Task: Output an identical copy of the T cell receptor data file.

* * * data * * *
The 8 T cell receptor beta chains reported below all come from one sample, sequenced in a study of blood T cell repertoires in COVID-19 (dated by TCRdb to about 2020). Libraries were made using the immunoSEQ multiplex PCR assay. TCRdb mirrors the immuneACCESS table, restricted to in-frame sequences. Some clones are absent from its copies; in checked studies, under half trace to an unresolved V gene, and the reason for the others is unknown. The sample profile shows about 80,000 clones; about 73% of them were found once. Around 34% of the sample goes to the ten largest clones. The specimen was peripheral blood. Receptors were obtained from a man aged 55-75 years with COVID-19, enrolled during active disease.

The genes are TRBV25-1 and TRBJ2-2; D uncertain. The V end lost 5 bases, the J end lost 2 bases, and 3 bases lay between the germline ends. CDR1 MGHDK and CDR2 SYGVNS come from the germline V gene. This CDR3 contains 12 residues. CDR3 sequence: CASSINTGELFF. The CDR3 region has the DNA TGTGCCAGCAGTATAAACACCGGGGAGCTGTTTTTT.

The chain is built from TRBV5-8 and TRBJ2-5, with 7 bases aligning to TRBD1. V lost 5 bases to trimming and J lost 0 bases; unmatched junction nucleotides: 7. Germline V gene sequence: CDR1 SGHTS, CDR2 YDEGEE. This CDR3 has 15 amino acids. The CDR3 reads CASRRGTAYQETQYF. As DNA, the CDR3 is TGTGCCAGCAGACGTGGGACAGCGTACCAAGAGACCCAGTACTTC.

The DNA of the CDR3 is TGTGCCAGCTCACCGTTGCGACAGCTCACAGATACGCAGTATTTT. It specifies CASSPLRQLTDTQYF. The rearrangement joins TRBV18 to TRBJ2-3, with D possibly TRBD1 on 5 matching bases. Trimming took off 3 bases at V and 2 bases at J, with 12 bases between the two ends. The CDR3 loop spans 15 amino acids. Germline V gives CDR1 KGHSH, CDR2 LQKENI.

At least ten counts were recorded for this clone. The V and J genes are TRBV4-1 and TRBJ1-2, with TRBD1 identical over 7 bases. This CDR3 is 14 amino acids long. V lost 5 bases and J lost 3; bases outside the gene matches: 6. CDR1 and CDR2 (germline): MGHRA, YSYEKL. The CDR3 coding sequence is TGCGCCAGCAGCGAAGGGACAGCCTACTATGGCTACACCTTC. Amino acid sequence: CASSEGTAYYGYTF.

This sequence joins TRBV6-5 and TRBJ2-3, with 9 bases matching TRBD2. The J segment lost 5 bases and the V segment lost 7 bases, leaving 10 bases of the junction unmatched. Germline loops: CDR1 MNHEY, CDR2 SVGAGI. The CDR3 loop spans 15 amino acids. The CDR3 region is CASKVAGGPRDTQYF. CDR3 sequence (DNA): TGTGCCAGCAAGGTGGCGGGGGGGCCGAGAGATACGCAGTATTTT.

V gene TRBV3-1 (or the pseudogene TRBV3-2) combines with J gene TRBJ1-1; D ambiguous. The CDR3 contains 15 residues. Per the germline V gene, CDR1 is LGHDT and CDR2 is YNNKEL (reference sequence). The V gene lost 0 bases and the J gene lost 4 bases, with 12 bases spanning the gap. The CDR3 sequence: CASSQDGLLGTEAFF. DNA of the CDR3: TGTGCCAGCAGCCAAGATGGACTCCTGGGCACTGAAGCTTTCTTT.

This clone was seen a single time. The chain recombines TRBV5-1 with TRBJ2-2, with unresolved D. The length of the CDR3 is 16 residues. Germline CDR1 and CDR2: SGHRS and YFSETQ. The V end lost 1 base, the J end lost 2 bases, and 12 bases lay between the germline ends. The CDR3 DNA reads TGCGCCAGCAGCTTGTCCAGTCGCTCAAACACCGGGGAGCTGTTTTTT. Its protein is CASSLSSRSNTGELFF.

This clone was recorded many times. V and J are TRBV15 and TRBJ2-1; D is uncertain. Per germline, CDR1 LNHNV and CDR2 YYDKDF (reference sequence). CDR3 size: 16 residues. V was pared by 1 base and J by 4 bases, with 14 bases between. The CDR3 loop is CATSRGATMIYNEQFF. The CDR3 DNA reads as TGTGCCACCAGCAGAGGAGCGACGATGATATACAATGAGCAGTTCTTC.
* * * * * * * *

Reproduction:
The 8 T cell receptor beta chains reported below all come from one sample, sequenced in a study of blood T cell repertoires in COVID-19 (dated by TCRdb to about 2020). Libraries were made using the immunoSEQ multiplex PCR assay. TCRdb mirrors the immuneACCESS table, restricted to in-frame sequences. Some clones are absent from its copies; in checked studies, under half trace to an unresolved V gene, and the reason for the others is unknown. The sample profile shows about 80,000 clones; about 73% of them were found once. Around 34% of the sample goes to the ten largest clones. The specimen was peripheral blood. Receptors were obtained from a man aged 55-75 years with COVID-19, enrolled during active disease.

The genes are TRBV25-1 and TRBJ2-2; D uncertain. The V end lost 5 bases, the J end lost 2 bases, and 3 bases lay between the germline ends. CDR1 MGHDK and CDR2 SYGVNS come from the germline V gene. This CDR3 contains 12 residues. CDR3 sequence: CASSINTGELFF. The CDR3 region has the DNA TGTGCCAGCAGTATAAACACCGGGGAGCTGTTTTTT.

The chain is built from TRBV5-8 and TRBJ2-5, with 7 bases aligning to TRBD1. V lost 5 bases to trimming and J lost 0 bases; unmatched junction nucleotides: 7. Germline V gene sequence: CDR1 SGHTS, CDR2 YDEGEE. This CDR3 has 15 amino acids. The CDR3 reads CASRRGTAYQETQYF. As DNA, the CDR3 is TGTGCCAGCAGACGTGGGACAGCGTACCAAGAGACCCAGTACTTC.

The DNA of the CDR3 is TGTGCCAGCTCACCGTTGCGACAGCTCACAGATACGCAGTATTTT. It specifies CASSPLRQLTDTQYF. The rearrangement joins TRBV18 to TRBJ2-3, with D possibly TRBD1 on 5 matching bases. Trimming took off 3 bases at V and 2 bases at J, with 12 bases between the two ends. The CDR3 loop spans 15 amino acids. Germline V gives CDR1 KGHSH, CDR2 LQKENI.

At least ten counts were recorded for this clone. The V and J genes are TRBV4-1 and TRBJ1-2, with TRBD1 identical over 7 bases. This CDR3 is 14 amino acids long. V lost 5 bases and J lost 3; bases outside the gene matches: 6. CDR1 and CDR2 (germline): MGHRA, YSYEKL. The CDR3 coding sequence is TGCGCCAGCAGCGAAGGGACAGCCTACTATGGCTACACCTTC. Amino acid sequence: CASSEGTAYYGYTF.

This sequence joins TRBV6-5 and TRBJ2-3, with 9 bases matching TRBD2. The J segment lost 5 bases and the V segment lost 7 bases, leaving 10 bases of the junction unmatched. Germline loops: CDR1 MNHEY, CDR2 SVGAGI. The CDR3 loop spans 15 amino acids. The CDR3 region is CASKVAGGPRDTQYF. CDR3 sequence (DNA): TGTGCCAGCAAGGTGGCGGGGGGGCCGAGAGATACGCAGTATTTT.

V gene TRBV3-1 (or the pseudogene TRBV3-2) combines with J gene TRBJ1-1; D ambiguous. The CDR3 contains 15 residues. Per the germline V gene, CDR1 is LGHDT and CDR2 is YNNKEL (reference sequence). The V gene lost 0 bases and the J gene lost 4 bases, with 12 bases spanning the gap. The CDR3 sequence: CASSQDGLLGTEAFF. DNA of the CDR3: TGTGCCAGCAGCCAAGATGGACTCCTGGGCACTGAAGCTTTCTTT.

This clone was seen a single time. The chain recombines TRBV5-1 with TRBJ2-2, with unresolved D. The length of the CDR3 is 16 residues. Germline CDR1 and CDR2: SGHRS and YFSETQ. The V end lost 1 base, the J end lost 2 bases, and 12 bases lay between the germline ends. The CDR3 DNA reads TGCGCCAGCAGCTTGTCCAGTCGCTCAAACACCGGGGAGCTGTTTTTT. Its protein is CASSLSSRSNTGELFF.

This clone was recorded many times. V and J are TRBV15 and TRBJ2-1; D is uncertain. Per germline, CDR1 LNHNV and CDR2 YYDKDF (reference sequence). CDR3 size: 16 residues. V was pared by 1 base and J by 4 bases, with 14 bases between. The CDR3 loop is CATSRGATMIYNEQFF. The CDR3 DNA reads as TGTGCCACCAGCAGAGGAGCGACGATGATATACAATGAGCAGTTCTTC.